Step 3: Preserve
Don’t worry, I’m not about to go prairie woman on you here, suggesting you start canning and dig a root cellar. There are going to be many times when you know you won’t be using a vegetable before it can go bad. This is the time to start finding ways to save it. This could mean many things – freezing, cooking, canning (if you’re into that sort of thing), drying, or some other method I’m not thinking of now.
My favorite is freezing. I’ve found that any herb we get in our CSA can be frozen easily by chopping it, putting about a tablespoon in each divot of an ice cube tray, covering with water, and freezing. Once frozen, pop the cubes out, put them in a bag or container, and freeze until you need that herb later. This is perfect for getting the taste of fresh basil in winter. The herbs don’t thaw in a crisp way that would be good for sprinkling on food, but they’re perfect for being worked into food and sauces. A lot of the vegetables can also be frozen. Okra can be sliced and frozen in plastic bags. Beets can be boiled and frozen either as chunks or a puree. I remove the seeds and stems from peppers and freeze them in large pieces. Again, they not crispy when they thaw, but they’re good for sautes and sauces. Carrots and green beans can be steamed and frozen. Look around the freezer section of your grocery. If it’s available frozen in a bag, you can freeze it yourself. This is really helpful when you’re at the end of a season and you will lose your mind if you eat any more of a certain vegetable.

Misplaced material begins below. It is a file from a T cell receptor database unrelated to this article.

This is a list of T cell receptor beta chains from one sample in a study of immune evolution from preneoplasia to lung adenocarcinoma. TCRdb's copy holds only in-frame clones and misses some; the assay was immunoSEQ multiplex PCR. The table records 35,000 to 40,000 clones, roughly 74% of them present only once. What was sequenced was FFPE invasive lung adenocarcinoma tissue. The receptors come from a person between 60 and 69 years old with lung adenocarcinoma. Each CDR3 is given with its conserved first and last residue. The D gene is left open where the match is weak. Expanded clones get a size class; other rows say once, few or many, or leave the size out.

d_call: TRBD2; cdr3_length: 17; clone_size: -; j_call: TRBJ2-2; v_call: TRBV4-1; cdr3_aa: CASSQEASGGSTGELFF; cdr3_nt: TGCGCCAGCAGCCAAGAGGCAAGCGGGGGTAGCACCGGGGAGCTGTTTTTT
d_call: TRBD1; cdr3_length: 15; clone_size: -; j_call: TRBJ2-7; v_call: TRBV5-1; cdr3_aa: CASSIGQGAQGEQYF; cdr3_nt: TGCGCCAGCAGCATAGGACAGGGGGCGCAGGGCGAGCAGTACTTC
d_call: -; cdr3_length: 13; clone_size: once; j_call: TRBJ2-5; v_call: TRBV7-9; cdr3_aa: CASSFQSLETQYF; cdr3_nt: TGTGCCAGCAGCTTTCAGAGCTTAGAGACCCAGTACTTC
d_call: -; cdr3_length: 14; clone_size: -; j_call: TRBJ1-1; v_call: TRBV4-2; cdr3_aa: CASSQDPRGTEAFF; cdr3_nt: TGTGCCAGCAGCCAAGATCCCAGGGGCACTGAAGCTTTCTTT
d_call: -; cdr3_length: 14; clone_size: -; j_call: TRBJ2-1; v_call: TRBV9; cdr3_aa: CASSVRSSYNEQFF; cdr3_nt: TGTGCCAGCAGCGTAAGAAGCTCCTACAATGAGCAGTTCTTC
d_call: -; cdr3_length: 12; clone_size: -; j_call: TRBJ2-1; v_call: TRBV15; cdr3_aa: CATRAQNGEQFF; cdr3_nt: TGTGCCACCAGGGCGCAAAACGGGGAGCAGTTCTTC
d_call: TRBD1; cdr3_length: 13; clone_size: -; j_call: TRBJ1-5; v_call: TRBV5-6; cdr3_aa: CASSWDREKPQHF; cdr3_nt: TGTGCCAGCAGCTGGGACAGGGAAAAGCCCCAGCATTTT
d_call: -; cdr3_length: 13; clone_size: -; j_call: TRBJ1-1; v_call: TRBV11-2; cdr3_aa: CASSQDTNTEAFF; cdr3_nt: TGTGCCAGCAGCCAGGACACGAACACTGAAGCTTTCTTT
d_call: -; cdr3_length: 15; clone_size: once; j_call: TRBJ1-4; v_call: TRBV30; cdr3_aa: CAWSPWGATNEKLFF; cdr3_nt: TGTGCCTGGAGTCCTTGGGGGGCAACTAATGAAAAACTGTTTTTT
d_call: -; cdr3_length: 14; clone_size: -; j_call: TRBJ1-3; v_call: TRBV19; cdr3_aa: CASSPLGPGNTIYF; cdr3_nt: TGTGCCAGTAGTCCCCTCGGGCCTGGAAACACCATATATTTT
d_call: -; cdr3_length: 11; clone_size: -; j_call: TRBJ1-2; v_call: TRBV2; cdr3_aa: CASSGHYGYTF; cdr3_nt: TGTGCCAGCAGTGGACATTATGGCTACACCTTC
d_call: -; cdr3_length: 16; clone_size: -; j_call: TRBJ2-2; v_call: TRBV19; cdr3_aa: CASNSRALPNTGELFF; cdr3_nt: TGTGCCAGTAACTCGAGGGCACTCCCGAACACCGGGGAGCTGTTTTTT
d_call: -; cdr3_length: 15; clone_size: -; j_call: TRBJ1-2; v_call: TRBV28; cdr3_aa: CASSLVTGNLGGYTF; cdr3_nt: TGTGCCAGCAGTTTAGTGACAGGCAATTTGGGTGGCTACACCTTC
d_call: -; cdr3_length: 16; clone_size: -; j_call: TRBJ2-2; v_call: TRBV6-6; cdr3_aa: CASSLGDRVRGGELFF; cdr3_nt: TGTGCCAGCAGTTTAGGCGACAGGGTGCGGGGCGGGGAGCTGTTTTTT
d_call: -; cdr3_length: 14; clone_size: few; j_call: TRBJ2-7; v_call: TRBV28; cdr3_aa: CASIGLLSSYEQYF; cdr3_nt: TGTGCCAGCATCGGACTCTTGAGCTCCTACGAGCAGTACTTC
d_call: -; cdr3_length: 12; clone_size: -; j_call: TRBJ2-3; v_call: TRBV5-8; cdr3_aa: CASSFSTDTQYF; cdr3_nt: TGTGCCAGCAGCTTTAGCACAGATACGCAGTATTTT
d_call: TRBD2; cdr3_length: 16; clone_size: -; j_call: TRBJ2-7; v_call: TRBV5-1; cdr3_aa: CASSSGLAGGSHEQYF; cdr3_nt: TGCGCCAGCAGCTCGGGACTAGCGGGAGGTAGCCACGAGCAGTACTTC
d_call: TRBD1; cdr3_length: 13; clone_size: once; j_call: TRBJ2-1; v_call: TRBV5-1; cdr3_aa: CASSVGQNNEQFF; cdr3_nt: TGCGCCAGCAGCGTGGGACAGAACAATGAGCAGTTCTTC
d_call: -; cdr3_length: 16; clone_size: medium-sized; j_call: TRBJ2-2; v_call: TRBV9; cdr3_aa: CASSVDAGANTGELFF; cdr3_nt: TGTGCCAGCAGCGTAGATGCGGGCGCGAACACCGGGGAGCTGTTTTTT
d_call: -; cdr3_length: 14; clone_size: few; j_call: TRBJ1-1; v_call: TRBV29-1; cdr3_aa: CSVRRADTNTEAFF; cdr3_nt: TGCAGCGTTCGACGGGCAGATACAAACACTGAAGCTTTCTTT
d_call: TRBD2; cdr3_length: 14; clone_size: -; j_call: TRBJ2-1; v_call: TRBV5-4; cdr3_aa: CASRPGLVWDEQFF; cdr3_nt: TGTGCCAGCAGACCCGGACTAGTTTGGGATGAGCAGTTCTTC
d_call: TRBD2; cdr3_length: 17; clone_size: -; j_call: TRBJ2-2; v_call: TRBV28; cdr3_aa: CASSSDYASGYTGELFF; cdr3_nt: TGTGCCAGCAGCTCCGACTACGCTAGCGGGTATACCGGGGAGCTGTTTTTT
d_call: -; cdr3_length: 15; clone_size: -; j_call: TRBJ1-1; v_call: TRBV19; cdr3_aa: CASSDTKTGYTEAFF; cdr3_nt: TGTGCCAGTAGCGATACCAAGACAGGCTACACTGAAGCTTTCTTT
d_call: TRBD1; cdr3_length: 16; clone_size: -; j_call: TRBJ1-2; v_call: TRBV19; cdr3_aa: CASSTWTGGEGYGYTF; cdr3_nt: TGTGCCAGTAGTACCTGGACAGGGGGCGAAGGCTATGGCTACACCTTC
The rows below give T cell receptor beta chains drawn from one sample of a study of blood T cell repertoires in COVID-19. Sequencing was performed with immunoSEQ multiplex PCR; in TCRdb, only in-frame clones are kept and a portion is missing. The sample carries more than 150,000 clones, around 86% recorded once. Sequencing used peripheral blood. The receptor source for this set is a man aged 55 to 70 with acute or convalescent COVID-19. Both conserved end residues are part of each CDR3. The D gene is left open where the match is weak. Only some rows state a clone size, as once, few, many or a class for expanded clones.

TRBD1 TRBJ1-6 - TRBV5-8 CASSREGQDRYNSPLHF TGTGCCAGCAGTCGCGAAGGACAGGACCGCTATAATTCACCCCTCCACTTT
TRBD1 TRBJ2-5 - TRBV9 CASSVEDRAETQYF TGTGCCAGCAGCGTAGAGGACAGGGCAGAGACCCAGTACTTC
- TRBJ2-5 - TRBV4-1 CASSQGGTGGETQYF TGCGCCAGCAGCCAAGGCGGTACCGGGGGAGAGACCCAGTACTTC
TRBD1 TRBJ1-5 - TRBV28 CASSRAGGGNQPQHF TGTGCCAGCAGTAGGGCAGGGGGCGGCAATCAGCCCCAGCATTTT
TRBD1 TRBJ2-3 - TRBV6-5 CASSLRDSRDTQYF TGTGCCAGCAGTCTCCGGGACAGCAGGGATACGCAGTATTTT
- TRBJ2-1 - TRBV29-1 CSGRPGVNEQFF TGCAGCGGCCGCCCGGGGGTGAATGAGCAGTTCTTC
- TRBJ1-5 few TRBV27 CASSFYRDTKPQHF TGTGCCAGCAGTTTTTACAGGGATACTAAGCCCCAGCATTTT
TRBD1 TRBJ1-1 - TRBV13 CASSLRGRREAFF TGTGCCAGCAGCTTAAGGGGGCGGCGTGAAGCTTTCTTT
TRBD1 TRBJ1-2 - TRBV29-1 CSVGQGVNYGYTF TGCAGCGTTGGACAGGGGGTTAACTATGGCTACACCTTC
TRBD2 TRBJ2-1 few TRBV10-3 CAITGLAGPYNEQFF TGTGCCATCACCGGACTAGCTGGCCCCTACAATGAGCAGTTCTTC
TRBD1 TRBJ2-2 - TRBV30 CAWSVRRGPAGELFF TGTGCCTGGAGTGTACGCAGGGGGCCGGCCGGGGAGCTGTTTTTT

My other favored method for preserving food is cooking it into something. I know, I know, you’re already cooking every night and now I’m saying to cook extra on top of that? This is when the mighty slow cooker is employed. Sauces, soups, stews, and anything else you can toss in the slow cooker can be made and frozen right away to be consumed on a later date. Basil and greens can be combined into pesto of many flavors and varieties, frozen into ice cubes, and used later. Or just make more of whatever you’re making for dinner – use all that okra in a triple batch of a dish and freeze two thirds of it. Once you cook something to a freezable form, you have preserved that for months and you can use it when you aren’t feeling up to cooking or when your food budget is stretched a little thin.
I’ve suggested using the freezer quite a bit. This is when a freezer inventory is helpful (oh, more organization!). It’s really helpful to keep a list stuck to the freezer listing the contents. Just cross things off when you take them out and add them when you put them in. Nothing fancy, but this keeps you from having to dig around trying to remember if you still have this or that. Once you’ve got one rolling, it only takes a second to keep it updated with current contents.
I hope you’ve found some helpful suggestions in this. As with anything, your mileage may vary. What works in our house may not be a reasonable thing for your lifestyle. The keys to remember are to plan and organize. Once you are used to approaching your CSA share in an organized fashion, you will easily be able to come close to 100% utilization!